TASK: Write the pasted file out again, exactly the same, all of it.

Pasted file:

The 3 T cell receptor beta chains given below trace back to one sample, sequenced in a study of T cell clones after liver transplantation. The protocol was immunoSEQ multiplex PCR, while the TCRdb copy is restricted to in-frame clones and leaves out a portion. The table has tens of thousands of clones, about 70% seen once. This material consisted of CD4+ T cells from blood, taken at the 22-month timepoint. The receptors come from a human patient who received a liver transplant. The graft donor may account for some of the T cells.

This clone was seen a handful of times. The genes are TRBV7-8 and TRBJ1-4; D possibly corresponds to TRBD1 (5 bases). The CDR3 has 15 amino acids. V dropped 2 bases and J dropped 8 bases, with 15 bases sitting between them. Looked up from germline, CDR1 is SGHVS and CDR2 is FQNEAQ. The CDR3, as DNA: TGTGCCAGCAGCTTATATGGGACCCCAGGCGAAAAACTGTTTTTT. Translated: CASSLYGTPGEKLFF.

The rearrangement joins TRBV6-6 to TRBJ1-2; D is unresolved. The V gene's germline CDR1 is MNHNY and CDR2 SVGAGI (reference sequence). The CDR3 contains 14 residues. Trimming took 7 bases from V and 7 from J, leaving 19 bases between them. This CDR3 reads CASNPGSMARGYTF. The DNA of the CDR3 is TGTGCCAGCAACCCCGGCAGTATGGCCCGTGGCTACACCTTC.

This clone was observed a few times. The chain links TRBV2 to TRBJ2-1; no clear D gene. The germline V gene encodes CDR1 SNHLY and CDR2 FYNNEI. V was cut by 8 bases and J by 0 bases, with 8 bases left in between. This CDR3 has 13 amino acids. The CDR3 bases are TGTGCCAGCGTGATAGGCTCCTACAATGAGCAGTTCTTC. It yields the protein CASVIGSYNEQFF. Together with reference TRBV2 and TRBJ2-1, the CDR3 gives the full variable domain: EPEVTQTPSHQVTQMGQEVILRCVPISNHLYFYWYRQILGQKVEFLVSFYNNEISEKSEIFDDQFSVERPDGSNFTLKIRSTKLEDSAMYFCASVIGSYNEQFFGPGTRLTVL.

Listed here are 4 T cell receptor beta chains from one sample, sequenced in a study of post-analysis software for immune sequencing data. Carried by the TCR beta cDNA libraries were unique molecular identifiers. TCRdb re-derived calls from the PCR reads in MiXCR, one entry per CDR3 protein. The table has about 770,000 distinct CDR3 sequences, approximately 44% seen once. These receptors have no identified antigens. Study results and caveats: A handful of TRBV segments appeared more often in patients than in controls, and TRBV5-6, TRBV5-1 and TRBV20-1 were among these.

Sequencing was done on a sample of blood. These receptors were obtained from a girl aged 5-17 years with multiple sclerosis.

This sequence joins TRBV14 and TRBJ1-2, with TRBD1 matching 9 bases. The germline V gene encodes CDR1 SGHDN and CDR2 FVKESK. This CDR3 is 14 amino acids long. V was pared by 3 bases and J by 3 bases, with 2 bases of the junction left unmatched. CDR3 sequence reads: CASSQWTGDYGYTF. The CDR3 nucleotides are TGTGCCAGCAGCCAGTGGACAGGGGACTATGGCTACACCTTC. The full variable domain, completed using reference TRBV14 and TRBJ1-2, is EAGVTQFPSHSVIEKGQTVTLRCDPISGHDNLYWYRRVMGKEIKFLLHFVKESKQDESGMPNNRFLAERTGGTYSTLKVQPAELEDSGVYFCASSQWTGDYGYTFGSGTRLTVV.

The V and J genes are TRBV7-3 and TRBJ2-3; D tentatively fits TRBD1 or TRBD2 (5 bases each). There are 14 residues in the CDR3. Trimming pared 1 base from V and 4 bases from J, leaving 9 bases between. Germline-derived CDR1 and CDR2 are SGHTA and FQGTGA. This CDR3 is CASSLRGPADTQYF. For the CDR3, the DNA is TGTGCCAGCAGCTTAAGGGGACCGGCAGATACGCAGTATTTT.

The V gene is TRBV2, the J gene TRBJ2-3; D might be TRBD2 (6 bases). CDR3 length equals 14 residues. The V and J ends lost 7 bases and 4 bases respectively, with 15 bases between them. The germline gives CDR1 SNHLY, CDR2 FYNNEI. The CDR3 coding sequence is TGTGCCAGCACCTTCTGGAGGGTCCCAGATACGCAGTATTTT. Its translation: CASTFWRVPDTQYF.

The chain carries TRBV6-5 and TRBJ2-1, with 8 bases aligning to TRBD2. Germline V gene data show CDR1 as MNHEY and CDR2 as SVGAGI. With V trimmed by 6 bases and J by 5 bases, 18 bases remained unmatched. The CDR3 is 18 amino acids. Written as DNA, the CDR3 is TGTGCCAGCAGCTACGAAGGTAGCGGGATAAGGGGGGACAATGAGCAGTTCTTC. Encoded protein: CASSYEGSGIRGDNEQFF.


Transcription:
The 3 T cell receptor beta chains given below trace back to one sample, sequenced in a study of T cell clones after liver transplantation. The protocol was immunoSEQ multiplex PCR, while the TCRdb copy is restricted to in-frame clones and leaves out a portion. The table has tens of thousands of clones, about 70% seen once. This material consisted of CD4+ T cells from blood, taken at the 22-month timepoint. The receptors come from a human patient who received a liver transplant. The graft donor may account for some of the T cells.

This clone was seen a handful of times. The genes are TRBV7-8 and TRBJ1-4; D possibly corresponds to TRBD1 (5 bases). The CDR3 has 15 amino acids. V dropped 2 bases and J dropped 8 bases, with 15 bases sitting between them. Looked up from germline, CDR1 is SGHVS and CDR2 is FQNEAQ. The CDR3, as DNA: TGTGCCAGCAGCTTATATGGGACCCCAGGCGAAAAACTGTTTTTT. Translated: CASSLYGTPGEKLFF.

The rearrangement joins TRBV6-6 to TRBJ1-2; D is unresolved. The V gene's germline CDR1 is MNHNY and CDR2 SVGAGI (reference sequence). The CDR3 contains 14 residues. Trimming took 7 bases from V and 7 from J, leaving 19 bases between them. This CDR3 reads CASNPGSMARGYTF. The DNA of the CDR3 is TGTGCCAGCAACCCCGGCAGTATGGCCCGTGGCTACACCTTC.

This clone was observed a few times. The chain links TRBV2 to TRBJ2-1; no clear D gene. The germline V gene encodes CDR1 SNHLY and CDR2 FYNNEI. V was cut by 8 bases and J by 0 bases, with 8 bases left in between. This CDR3 has 13 amino acids. The CDR3 bases are TGTGCCAGCGTGATAGGCTCCTACAATGAGCAGTTCTTC. It yields the protein CASVIGSYNEQFF. Together with reference TRBV2 and TRBJ2-1, the CDR3 gives the full variable domain: EPEVTQTPSHQVTQMGQEVILRCVPISNHLYFYWYRQILGQKVEFLVSFYNNEISEKSEIFDDQFSVERPDGSNFTLKIRSTKLEDSAMYFCASVIGSYNEQFFGPGTRLTVL.

Listed here are 4 T cell receptor beta chains from one sample, sequenced in a study of post-analysis software for immune sequencing data. Carried by the TCR beta cDNA libraries were unique molecular identifiers. TCRdb re-derived calls from the PCR reads in MiXCR, one entry per CDR3 protein. The table has about 770,000 distinct CDR3 sequences, approximately 44% seen once. These receptors have no identified antigens. Study results and caveats: A handful of TRBV segments appeared more often in patients than in controls, and TRBV5-6, TRBV5-1 and TRBV20-1 were among these.

Sequencing was done on a sample of blood. These receptors were obtained from a girl aged 5-17 years with multiple sclerosis.

This sequence joins TRBV14 and TRBJ1-2, with TRBD1 matching 9 bases. The germline V gene encodes CDR1 SGHDN and CDR2 FVKESK. This CDR3 is 14 amino acids long. V was pared by 3 bases and J by 3 bases, with 2 bases of the junction left unmatched. CDR3 sequence reads: CASSQWTGDYGYTF. The CDR3 nucleotides are TGTGCCAGCAGCCAGTGGACAGGGGACTATGGCTACACCTTC. The full variable domain, completed using reference TRBV14 and TRBJ1-2, is EAGVTQFPSHSVIEKGQTVTLRCDPISGHDNLYWYRRVMGKEIKFLLHFVKESKQDESGMPNNRFLAERTGGTYSTLKVQPAELEDSGVYFCASSQWTGDYGYTFGSGTRLTVV.

The V and J genes are TRBV7-3 and TRBJ2-3; D tentatively fits TRBD1 or TRBD2 (5 bases each). There are 14 residues in the CDR3. Trimming pared 1 base from V and 4 bases from J, leaving 9 bases between. Germline-derived CDR1 and CDR2 are SGHTA and FQGTGA. This CDR3 is CASSLRGPADTQYF. For the CDR3, the DNA is TGTGCCAGCAGCTTAAGGGGACCGGCAGATACGCAGTATTTT.

The V gene is TRBV2, the J gene TRBJ2-3; D might be TRBD2 (6 bases). CDR3 length equals 14 residues. The V and J ends lost 7 bases and 4 bases respectively, with 15 bases between them. The germline gives CDR1 SNHLY, CDR2 FYNNEI. The CDR3 coding sequence is TGTGCCAGCACCTTCTGGAGGGTCCCAGATACGCAGTATTTT. Its translation: CASTFWRVPDTQYF.

The chain carries TRBV6-5 and TRBJ2-1, with 8 bases aligning to TRBD2. Germline V gene data show CDR1 as MNHEY and CDR2 as SVGAGI. With V trimmed by 6 bases and J by 5 bases, 18 bases remained unmatched. The CDR3 is 18 amino acids. Written as DNA, the CDR3 is TGTGCCAGCAGCTACGAAGGTAGCGGGATAAGGGGGGACAATGAGCAGTTCTTC. Encoded protein: CASSYEGSGIRGDNEQFF.